Wellbeing & Benefits

The number of patients on hospital wards in England has been at unsafe levels at nine in 10 NHS trusts this winter, BBC analysis shows.

To minimise the risk of infections and delays in getting treatment, hospitals are meant to have no more than 85% of beds occupied.

But the analysis showed 137 out of 152 hospital trusts have been above that level since the start of December.

NHS bosses said hospitals had major problems discharging frail patients.

They said a lack of care in the community meant they were having to keep patients on wards.

A poll by Ipsos MORI for the BBC has suggested three-quarters of those surveyed in the UK want to see charges increased for people coming from abroad as a way of raising more money for the NHS.

Meanwhile, it has been announced that from April this year, foreign patients could be refused operations unless they cover their costs in advance in England.

Hospitals will be expected to check upfront whether an individual is eligible for free non-urgent care by asking for ID.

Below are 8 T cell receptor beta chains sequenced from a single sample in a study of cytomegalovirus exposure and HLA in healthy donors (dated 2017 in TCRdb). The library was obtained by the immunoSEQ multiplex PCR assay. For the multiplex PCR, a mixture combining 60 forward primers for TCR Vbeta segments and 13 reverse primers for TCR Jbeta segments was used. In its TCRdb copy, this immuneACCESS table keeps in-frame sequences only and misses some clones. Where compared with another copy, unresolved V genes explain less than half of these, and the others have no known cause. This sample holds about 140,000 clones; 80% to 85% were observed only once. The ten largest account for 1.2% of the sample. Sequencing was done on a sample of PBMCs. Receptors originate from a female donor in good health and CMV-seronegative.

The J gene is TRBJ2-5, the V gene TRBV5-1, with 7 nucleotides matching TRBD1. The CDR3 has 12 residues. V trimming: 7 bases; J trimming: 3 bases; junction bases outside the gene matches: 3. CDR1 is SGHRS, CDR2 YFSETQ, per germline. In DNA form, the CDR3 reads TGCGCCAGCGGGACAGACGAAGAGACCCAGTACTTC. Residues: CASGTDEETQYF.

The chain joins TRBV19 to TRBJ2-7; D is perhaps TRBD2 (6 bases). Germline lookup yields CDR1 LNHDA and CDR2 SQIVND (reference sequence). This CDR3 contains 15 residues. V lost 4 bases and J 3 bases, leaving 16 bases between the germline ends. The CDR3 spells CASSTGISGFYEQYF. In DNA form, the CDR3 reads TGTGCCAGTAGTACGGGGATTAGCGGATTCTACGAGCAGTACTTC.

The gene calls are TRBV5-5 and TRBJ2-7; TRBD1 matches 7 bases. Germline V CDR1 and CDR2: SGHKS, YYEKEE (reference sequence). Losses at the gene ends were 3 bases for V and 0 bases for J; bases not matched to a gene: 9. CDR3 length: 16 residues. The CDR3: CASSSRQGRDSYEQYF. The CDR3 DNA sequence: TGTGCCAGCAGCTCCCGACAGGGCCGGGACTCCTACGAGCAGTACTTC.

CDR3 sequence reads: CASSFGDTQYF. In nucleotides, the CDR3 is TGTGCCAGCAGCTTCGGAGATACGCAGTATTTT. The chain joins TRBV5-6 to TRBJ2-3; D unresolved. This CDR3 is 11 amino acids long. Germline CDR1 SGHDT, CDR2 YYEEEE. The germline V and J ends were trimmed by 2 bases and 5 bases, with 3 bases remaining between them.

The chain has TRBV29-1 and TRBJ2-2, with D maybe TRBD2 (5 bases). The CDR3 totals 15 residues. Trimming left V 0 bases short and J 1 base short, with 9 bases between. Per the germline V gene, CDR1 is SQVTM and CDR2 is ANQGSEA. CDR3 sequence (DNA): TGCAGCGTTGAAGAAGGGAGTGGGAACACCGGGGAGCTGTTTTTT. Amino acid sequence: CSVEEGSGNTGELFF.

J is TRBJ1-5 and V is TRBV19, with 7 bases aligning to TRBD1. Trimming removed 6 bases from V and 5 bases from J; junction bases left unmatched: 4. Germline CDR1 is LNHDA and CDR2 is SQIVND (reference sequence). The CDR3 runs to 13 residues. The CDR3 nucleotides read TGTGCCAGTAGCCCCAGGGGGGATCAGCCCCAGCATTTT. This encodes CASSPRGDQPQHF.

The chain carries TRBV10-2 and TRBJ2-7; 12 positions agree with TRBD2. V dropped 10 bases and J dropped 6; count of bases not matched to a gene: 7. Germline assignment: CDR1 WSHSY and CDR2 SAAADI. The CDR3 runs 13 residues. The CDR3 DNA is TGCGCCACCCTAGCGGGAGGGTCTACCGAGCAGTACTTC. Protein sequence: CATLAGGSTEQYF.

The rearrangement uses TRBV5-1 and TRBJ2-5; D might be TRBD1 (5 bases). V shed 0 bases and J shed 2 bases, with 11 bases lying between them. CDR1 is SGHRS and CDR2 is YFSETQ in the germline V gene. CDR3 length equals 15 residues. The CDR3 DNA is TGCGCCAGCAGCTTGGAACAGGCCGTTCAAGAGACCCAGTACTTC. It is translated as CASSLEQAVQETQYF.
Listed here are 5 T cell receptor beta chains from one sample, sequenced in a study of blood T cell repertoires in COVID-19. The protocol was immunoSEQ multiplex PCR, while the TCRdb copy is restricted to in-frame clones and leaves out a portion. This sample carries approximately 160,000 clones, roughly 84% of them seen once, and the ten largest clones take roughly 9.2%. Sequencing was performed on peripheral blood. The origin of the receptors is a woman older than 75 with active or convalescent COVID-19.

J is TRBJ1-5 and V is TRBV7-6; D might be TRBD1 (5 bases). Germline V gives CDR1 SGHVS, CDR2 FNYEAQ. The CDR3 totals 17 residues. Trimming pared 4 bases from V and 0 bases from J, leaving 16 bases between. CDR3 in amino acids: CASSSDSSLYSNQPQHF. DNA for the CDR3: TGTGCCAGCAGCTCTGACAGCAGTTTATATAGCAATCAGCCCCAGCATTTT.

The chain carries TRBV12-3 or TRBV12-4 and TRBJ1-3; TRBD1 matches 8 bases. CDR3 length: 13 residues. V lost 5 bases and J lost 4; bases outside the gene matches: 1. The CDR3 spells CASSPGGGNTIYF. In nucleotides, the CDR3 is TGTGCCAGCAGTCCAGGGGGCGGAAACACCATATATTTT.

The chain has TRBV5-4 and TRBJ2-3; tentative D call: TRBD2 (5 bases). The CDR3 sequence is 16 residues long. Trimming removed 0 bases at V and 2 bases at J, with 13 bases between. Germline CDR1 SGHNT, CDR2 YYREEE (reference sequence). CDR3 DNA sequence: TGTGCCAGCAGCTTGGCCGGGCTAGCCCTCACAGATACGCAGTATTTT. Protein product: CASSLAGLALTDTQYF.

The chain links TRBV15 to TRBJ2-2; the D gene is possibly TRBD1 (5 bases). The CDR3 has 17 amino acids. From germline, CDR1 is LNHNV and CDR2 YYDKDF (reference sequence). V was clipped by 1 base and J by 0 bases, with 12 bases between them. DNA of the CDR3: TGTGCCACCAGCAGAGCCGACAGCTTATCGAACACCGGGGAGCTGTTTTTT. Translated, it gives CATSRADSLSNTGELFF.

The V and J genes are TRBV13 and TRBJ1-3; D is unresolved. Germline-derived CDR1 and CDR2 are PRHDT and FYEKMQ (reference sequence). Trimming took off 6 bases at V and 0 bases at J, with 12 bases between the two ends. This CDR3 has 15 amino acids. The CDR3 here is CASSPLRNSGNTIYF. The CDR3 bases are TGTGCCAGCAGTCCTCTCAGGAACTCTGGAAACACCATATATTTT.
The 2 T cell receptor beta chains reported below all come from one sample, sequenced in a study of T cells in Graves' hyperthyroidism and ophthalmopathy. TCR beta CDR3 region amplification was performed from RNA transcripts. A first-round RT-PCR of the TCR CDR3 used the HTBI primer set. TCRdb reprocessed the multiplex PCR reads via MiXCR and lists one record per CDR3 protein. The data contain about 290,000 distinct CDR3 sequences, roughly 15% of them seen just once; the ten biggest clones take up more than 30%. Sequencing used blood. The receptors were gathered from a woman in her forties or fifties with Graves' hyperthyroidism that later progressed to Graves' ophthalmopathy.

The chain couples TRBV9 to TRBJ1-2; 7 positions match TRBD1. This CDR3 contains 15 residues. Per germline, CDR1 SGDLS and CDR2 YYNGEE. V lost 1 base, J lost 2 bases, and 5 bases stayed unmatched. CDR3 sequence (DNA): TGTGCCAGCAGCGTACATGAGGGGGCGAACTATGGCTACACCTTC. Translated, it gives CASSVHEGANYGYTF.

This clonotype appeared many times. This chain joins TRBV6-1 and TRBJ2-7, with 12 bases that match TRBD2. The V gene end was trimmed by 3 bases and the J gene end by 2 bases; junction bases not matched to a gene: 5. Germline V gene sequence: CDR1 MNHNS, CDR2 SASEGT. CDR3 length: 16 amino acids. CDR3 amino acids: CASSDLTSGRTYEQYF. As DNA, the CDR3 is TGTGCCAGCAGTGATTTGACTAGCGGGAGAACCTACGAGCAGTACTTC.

• 85%is the safe level for bed occupancy in hospitals
  • 137 out of 152hospital trusts have been above this level
  • 20more hospitals needed to bring NHS to safe levels

Source: NHS England

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One experienced hospital boss described some of the weeks this winter as the “worst” he had seen in his career.

Meanwhile, patients have been contacting the BBC to report the chaos they have experienced in overcrowded hospitals.

This includes long waits on trolleys for a bed to become free, queues of patients blocking A&E departments, overworked staff on wards and operations being cancelled at the last minute.

‘Mum’s undignified death’

Richard Taylor, 55, from Liverpool, says he was left devastated after watching the “undignified” death of his mum Sheila in January.

She had cancer, but her local cancer centre was full and so was unable to give her end-of-life care.

She was taken to Aintree Hospital but spent 13 hours on a trolley waiting for a bed before being admitted. A week later she died at the age of 78.

before she died

“The nursing staff were fantastic, but there is only so much they can do,” Mr Taylor said.

“It was awful watching someone die in this extremely undignified way. If she was an animal, they would have put her down – she was starving and dehydrated.

“The NHS is a great thing, but it is under the hammer.”

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